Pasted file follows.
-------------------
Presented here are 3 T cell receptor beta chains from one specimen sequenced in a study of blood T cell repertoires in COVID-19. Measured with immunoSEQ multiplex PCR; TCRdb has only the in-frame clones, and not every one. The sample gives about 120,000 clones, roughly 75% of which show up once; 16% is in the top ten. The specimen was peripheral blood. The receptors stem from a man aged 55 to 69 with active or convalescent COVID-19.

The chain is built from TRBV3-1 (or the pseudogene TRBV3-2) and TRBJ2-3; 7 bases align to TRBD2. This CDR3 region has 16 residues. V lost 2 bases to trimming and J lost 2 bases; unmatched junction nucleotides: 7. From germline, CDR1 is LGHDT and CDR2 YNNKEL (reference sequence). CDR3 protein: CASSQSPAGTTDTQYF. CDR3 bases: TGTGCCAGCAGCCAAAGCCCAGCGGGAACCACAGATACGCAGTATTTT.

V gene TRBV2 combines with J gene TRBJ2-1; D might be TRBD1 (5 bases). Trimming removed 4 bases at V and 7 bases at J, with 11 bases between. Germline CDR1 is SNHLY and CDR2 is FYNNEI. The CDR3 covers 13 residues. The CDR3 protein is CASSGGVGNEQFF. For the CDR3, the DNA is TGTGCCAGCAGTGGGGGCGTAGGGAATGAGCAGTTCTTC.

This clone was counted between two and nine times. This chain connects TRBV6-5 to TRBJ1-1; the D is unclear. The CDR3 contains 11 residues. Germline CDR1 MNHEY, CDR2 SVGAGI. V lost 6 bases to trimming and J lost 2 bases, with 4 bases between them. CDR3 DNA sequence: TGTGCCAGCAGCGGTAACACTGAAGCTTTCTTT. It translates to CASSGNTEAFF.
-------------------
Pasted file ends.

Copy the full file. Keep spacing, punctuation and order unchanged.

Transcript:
Presented here are 3 T cell receptor beta chains from one specimen sequenced in a study of blood T cell repertoires in COVID-19. Measured with immunoSEQ multiplex PCR; TCRdb has only the in-frame clones, and not every one. The sample gives about 120,000 clones, roughly 75% of which show up once; 16% is in the top ten. The specimen was peripheral blood. The receptors stem from a man aged 55 to 69 with active or convalescent COVID-19.

The chain is built from TRBV3-1 (or the pseudogene TRBV3-2) and TRBJ2-3; 7 bases align to TRBD2. This CDR3 region has 16 residues. V lost 2 bases to trimming and J lost 2 bases; unmatched junction nucleotides: 7. From germline, CDR1 is LGHDT and CDR2 YNNKEL (reference sequence). CDR3 protein: CASSQSPAGTTDTQYF. CDR3 bases: TGTGCCAGCAGCCAAAGCCCAGCGGGAACCACAGATACGCAGTATTTT.

V gene TRBV2 combines with J gene TRBJ2-1; D might be TRBD1 (5 bases). Trimming removed 4 bases at V and 7 bases at J, with 11 bases between. Germline CDR1 is SNHLY and CDR2 is FYNNEI. The CDR3 covers 13 residues. The CDR3 protein is CASSGGVGNEQFF. For the CDR3, the DNA is TGTGCCAGCAGTGGGGGCGTAGGGAATGAGCAGTTCTTC.

This clone was counted between two and nine times. This chain connects TRBV6-5 to TRBJ1-1; the D is unclear. The CDR3 contains 11 residues. Germline CDR1 MNHEY, CDR2 SVGAGI. V lost 6 bases to trimming and J lost 2 bases, with 4 bases between them. CDR3 DNA sequence: TGTGCCAGCAGCGGTAACACTGAAGCTTTCTTT. It translates to CASSGNTEAFF.